The first amendment ought to protect us from any policy that would hinder our ability to answer that call.
“Congress shall make no law respecting an establishment of religion, or prohibiting the free exercise thereof; or abridging the freedom of speech, or of the press; or the right of the people peaceably to assemble, and to petition the Government to a redress of grievances. “
– The First Amendment to the United States Constitution –
Lately, my friend (and fellow Wise Guy) Joseph Williams, a former TFA colleague who is currently studying law at Vanderbilt University, has brought a current collegiate trend to my attention.
Back in April, Vanderbilt passed an “anti-discrimination” policy. It says “all registered student organizations must be open to all students as members and must permit all members in good standing to seek leadership posts.” Basically, it meant that if you were a student club – you need to be willing to accept all students, and let them seek leadership positions – no matter what.
In my opinion, there are three major problems with this policy.
First, the policy makes no sense in context when you think about any club ever created. The essence of a club is to create community around a common interest or ideal – something that separates that club from all other students on campus. Clubs are inherently exclusive. It’s what makes them clubs. Some people are in them, some people are not. Should a student knitting club be open to all people no matter what? No – it’s only there for students interested in knitting. Are all students welcome to come and learn about knitting? Yes. But the heart of the organization is for those enamored with knitting, exclusively. The premise of allowing all students to seek leadership positions in whatever club they want makes little sense – because to be seeking leadership within a club – you need to meet the criteria of the club in the first place.
Second, the anti-discrimination policy makes no sense in the college environment. If Vanderbilt is calling selectivity “discrimination” then it, as a university, is breaking its own policy. At last count, Vanderbilt’s acceptance rate is sixteen percent, meaning that eighty-four percent of students who want to join Vanderbilt are turned away. The selectivity of Yale, Harvard, and other schools who have also passed similar “anti-discrimination” policies are well known. These schools select students based on a variety of factors: intellect, high school performance, and yes, even ethnicity. Why can Vanderbilt have standards for choosing its students, but organizations can’t have requirements for their members?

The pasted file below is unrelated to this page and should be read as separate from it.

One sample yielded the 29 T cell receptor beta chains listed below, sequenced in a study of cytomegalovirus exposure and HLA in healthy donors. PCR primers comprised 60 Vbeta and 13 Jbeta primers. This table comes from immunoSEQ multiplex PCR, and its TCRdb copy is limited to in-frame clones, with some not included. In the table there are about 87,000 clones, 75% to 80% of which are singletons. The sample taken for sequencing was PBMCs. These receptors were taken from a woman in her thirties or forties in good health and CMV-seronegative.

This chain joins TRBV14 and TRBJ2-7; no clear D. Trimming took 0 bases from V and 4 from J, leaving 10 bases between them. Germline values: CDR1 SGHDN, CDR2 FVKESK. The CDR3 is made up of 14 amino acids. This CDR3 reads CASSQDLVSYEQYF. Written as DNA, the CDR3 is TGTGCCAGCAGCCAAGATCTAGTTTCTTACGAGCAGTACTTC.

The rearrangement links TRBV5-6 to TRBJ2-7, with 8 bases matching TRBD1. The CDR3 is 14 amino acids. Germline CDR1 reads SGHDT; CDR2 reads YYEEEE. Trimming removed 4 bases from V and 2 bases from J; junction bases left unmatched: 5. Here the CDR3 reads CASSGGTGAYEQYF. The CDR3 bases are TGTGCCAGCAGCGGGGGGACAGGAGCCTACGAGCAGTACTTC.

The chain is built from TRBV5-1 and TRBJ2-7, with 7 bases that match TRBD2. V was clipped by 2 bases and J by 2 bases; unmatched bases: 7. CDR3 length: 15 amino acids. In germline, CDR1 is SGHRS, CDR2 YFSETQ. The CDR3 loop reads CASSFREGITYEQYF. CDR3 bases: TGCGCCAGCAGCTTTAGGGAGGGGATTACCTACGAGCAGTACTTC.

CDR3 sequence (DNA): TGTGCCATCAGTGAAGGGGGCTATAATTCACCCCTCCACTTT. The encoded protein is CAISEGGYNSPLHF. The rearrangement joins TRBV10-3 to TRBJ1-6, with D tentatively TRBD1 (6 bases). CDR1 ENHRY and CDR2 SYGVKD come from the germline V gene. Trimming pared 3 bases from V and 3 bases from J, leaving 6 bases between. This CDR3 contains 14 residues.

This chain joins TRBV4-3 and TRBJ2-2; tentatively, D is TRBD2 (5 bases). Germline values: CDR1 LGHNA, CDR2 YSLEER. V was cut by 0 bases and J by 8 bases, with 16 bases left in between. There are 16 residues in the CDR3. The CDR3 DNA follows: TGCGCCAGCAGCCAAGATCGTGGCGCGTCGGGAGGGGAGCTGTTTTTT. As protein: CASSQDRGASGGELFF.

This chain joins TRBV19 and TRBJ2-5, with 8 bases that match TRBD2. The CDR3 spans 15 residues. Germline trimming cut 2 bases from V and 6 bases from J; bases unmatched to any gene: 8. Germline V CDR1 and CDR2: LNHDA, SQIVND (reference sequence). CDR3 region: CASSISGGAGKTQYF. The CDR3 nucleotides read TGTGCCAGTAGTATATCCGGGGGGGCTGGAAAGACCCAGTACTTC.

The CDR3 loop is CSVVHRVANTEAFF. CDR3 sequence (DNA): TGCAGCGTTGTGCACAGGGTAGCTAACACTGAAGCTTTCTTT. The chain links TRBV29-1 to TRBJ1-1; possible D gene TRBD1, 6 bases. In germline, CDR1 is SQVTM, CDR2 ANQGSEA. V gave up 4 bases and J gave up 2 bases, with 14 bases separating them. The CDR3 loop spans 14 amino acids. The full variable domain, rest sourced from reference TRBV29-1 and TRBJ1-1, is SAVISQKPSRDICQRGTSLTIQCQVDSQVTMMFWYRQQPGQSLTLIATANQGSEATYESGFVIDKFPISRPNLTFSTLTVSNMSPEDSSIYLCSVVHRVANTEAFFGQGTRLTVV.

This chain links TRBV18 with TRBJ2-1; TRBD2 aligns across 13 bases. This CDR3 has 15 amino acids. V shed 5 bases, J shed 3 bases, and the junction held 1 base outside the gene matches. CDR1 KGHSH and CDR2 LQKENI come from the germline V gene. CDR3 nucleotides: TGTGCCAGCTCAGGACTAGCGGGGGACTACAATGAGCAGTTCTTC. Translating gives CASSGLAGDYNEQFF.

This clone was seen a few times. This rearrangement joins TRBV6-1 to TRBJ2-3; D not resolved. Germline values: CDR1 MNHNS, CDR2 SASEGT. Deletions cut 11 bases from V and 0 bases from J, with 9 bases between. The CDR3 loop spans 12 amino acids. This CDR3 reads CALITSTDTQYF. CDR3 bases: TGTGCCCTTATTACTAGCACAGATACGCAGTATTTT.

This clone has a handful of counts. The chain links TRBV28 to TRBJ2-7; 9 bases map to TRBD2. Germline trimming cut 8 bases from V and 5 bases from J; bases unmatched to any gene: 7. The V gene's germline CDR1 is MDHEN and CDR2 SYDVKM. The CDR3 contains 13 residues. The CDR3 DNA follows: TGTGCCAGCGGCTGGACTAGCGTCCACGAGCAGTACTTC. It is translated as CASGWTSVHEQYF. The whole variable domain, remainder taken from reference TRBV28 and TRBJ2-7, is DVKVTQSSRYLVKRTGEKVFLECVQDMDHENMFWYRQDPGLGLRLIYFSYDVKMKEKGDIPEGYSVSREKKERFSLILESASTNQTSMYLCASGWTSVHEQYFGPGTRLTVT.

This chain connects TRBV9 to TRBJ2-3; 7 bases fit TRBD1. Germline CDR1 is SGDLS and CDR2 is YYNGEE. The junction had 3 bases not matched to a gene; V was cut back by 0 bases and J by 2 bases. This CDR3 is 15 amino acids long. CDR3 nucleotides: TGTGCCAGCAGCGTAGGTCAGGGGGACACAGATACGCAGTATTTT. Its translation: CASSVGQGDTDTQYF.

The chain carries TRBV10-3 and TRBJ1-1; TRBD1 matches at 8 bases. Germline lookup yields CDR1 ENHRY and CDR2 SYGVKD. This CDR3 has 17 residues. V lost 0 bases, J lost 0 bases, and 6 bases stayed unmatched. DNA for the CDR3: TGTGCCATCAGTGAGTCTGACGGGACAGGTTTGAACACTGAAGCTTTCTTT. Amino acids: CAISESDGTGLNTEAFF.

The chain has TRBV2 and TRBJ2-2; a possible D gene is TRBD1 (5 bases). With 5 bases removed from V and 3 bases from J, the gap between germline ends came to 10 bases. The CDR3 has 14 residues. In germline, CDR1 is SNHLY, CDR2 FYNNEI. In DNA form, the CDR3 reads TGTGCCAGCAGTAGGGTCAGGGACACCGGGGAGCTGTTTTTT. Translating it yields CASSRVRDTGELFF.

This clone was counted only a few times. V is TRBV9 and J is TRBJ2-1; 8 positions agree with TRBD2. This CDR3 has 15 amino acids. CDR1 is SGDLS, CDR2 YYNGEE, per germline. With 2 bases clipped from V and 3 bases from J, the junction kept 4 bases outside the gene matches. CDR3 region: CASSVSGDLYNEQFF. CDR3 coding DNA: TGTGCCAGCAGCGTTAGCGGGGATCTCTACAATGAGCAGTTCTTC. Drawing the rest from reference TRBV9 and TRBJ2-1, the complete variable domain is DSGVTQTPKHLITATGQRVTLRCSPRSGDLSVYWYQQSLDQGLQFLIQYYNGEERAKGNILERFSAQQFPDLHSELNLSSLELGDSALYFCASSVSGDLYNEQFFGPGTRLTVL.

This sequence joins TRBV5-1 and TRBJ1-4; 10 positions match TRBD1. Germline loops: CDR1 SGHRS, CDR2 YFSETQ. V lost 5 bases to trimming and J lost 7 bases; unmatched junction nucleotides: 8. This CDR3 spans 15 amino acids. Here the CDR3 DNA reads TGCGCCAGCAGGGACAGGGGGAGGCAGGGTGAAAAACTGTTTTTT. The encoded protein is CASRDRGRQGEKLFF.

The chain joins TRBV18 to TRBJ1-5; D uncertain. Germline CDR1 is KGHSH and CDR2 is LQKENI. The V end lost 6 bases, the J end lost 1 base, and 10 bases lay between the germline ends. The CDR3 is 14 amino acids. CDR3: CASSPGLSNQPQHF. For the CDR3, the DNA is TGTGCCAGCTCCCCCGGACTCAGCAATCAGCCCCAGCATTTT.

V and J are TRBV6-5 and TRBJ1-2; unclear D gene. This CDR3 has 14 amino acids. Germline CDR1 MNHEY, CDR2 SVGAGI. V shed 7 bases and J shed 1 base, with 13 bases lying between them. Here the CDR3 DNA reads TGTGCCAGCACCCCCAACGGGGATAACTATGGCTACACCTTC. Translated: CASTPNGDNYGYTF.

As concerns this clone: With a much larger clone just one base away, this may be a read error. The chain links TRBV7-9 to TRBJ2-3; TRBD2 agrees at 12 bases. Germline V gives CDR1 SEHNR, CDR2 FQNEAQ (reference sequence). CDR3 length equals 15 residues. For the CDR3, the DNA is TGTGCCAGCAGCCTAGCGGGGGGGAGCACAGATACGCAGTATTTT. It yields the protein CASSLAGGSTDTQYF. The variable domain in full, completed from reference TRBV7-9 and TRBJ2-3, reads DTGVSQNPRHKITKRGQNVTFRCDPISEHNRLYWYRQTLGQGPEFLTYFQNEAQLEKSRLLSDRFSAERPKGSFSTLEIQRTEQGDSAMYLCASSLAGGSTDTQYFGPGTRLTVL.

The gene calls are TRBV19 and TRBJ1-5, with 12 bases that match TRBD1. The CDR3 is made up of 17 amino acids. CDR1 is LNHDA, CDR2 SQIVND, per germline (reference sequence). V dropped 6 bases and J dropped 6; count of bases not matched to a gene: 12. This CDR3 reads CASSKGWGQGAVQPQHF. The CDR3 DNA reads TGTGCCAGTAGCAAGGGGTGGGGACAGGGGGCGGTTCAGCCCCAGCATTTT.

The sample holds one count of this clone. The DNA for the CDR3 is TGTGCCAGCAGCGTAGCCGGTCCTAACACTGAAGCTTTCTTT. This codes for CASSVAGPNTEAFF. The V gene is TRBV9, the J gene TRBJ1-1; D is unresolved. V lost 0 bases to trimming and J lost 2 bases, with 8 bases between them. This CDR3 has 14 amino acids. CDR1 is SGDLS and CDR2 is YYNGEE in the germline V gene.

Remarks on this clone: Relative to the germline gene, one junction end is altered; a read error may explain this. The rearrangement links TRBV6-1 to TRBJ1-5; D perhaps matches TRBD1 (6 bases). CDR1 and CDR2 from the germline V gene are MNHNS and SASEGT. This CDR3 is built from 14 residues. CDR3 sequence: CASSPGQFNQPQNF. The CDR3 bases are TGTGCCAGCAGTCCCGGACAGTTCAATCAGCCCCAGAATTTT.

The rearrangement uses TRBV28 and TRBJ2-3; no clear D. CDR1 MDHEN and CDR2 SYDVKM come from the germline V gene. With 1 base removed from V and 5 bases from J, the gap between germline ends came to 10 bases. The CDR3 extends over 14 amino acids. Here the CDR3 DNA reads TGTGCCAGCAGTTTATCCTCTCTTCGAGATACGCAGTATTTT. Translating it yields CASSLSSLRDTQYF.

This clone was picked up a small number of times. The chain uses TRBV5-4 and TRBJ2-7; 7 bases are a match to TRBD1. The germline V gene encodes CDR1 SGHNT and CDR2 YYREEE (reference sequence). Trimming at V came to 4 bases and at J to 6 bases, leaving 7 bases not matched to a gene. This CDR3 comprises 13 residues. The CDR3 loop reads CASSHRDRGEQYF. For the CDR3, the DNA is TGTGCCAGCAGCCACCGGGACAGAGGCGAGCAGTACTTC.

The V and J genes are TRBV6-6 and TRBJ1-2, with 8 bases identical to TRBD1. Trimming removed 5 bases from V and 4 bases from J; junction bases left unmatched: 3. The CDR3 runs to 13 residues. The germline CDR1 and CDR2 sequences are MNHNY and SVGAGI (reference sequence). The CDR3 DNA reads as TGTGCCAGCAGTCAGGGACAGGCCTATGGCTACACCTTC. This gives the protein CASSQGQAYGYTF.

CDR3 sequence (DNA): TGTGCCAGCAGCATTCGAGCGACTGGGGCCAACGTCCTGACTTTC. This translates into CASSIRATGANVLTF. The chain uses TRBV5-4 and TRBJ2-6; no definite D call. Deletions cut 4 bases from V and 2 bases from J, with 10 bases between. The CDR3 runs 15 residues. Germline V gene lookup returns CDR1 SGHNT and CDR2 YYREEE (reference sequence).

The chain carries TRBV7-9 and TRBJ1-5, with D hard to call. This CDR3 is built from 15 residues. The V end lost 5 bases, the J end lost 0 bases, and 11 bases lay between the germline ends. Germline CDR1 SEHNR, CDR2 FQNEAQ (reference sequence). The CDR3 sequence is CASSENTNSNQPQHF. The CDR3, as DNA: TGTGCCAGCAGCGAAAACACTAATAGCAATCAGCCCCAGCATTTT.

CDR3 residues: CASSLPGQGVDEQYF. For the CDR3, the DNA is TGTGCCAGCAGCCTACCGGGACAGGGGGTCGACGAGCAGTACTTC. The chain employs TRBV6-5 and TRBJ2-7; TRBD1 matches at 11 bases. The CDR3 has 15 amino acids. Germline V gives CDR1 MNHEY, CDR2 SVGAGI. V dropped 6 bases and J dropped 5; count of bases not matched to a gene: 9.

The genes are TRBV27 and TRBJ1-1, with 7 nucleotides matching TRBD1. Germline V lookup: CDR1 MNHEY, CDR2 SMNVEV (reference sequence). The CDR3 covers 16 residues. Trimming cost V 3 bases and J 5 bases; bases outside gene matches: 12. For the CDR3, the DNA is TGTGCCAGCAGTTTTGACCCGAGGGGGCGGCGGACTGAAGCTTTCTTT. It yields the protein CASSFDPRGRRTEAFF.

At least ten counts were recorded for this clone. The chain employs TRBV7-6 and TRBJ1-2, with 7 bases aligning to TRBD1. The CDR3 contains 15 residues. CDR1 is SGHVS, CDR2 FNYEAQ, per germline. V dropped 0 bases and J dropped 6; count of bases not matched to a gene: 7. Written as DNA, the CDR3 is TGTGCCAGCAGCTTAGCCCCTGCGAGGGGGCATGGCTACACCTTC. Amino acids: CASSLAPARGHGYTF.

Finally, the most disturbing part of this policy is that it is aimed specifically at Christian organizations. While fraternities and sororities are given a wide exemption to discriminate in choosing members (based on sex, history with the greek organization, and whether or not people think you meet some undefined standard of cool), Christian clubs like FCA, Young Life, and the Christian fraternity Beta Upsilon Chi are not able to create standards (yes, religious standards) for their groups. Though each of these organizations is open to including all students—their main problem with the policy is that it requires organizations to allow non-professing or practicing students to run for leadership positions.
There’s a difference between discrimination and discernment. Why shouldn’t a Christian organization be allowed to require people running for office to be Christians?
Perhaps you’ve had contact with Christians that are hatefully discriminatory. People who look down on others because of their choices or behavior. I am really sorry about that. Jesus welcomed men, women and children. He spoke to people you were supposed to ignore, healed people you were supposed to avoid, and ate at the same table as prostitutes and thieves. He did not discriminate. He said to love your neighbor as yourself. He hated religious self-righteousness.
But he also chose 12 disciples to know him best, and serve the world when he was gone. He had a club. And the rules were simple. “Follow me.”